President Donald Trump falsely asserted that the results of the 2020 election are fraudulent after a recording of a call he had in which he urged Georgia’s Secretary of State to help swing the election in his favor.
“How can you certify an election when the numbers being certified are verifiably WRONG,” the president wrote.
He then directed his message at Arkansas Republican Tom Cotton, who last night said he would not join a number of his colleagues in opposing the electoral vote count: You will see the real numbers tonight during my speech, but especially on JANUARY 6th. “Republicans have pluses & minuses, but one thing is sure, THEY NEVER FORGET!”
The president’s claim was flagged under Twitter‘s civic integrity policy, which tags outright falsehoods about the election on its platform.
How can you certify an election when the numbers being certified are verifiably WRONG. You will see the real numbers tonight during my speech, but especially on JANUARY 6th. @SenTomCotton Republicans have pluses & minuses, but one thing is sure, THEY NEVER FORGET!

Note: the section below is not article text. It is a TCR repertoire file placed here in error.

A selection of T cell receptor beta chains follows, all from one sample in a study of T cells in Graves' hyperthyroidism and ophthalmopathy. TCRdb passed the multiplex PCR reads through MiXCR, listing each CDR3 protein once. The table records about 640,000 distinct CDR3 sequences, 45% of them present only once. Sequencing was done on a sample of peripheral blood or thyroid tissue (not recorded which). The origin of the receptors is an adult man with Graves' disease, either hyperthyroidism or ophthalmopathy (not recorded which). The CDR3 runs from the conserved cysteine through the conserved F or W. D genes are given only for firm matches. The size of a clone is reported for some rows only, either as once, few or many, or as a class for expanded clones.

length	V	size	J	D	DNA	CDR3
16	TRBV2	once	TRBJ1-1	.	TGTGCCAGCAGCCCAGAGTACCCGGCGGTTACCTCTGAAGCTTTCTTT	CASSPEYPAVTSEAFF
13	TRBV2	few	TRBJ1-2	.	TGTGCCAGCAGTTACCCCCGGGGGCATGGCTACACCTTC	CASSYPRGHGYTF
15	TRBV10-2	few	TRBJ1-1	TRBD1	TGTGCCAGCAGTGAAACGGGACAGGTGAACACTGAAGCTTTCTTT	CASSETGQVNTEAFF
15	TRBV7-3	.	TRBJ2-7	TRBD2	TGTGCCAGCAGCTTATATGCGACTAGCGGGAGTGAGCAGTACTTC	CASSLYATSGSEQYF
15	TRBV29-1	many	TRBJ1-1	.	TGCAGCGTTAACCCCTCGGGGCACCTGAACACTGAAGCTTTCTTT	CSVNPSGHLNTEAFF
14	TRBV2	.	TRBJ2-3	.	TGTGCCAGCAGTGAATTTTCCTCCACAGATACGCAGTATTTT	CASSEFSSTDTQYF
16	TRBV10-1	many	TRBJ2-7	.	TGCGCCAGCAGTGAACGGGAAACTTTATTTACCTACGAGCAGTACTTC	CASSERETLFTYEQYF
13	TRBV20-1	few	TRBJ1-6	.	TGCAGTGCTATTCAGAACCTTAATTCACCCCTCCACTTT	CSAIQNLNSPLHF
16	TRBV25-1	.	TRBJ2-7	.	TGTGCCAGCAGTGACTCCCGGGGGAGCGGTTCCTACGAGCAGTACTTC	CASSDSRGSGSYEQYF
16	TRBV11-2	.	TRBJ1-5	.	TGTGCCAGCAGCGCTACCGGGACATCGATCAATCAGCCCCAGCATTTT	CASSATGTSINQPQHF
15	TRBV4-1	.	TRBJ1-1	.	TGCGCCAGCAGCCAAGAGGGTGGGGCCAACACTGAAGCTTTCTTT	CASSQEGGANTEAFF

— Donald J. Trump (@realDonaldTrump) January 4, 2021
During his phone call with Georgia Secretary of State Brad Raffensperger, Trump dismissed any and all arguments that he was wrong to declare the election fraudulent despite several recounts and an audit of the state’s election process that determined the election was free and fair.
“The people of Georgia are angry, the people of the country are angry,” he said. “And there’s nothing wrong with saying, you know, that you’ve recalculated.”
“Well, Mr. President, the challenge that you have is, the data you have is wrong.” Raffensperger told him.
Later, Trump said, “So look. All I want to do is this. I just want to find 11,780 votes, which is one more than we have. Because we won the state.”
News of the call stoked further controversy ahead of January 6, the day Congress will certify President-elect Joe Biden as the winner of the 2020 general election. Several Republican lawmakers, including Ted Cruz of Texas and Josh Hawley of Missouri, have vowed to oppose the certification, though they lack the support to overturn the results of the election outright.
Alan is a writer, editor, and news junkie based in New York.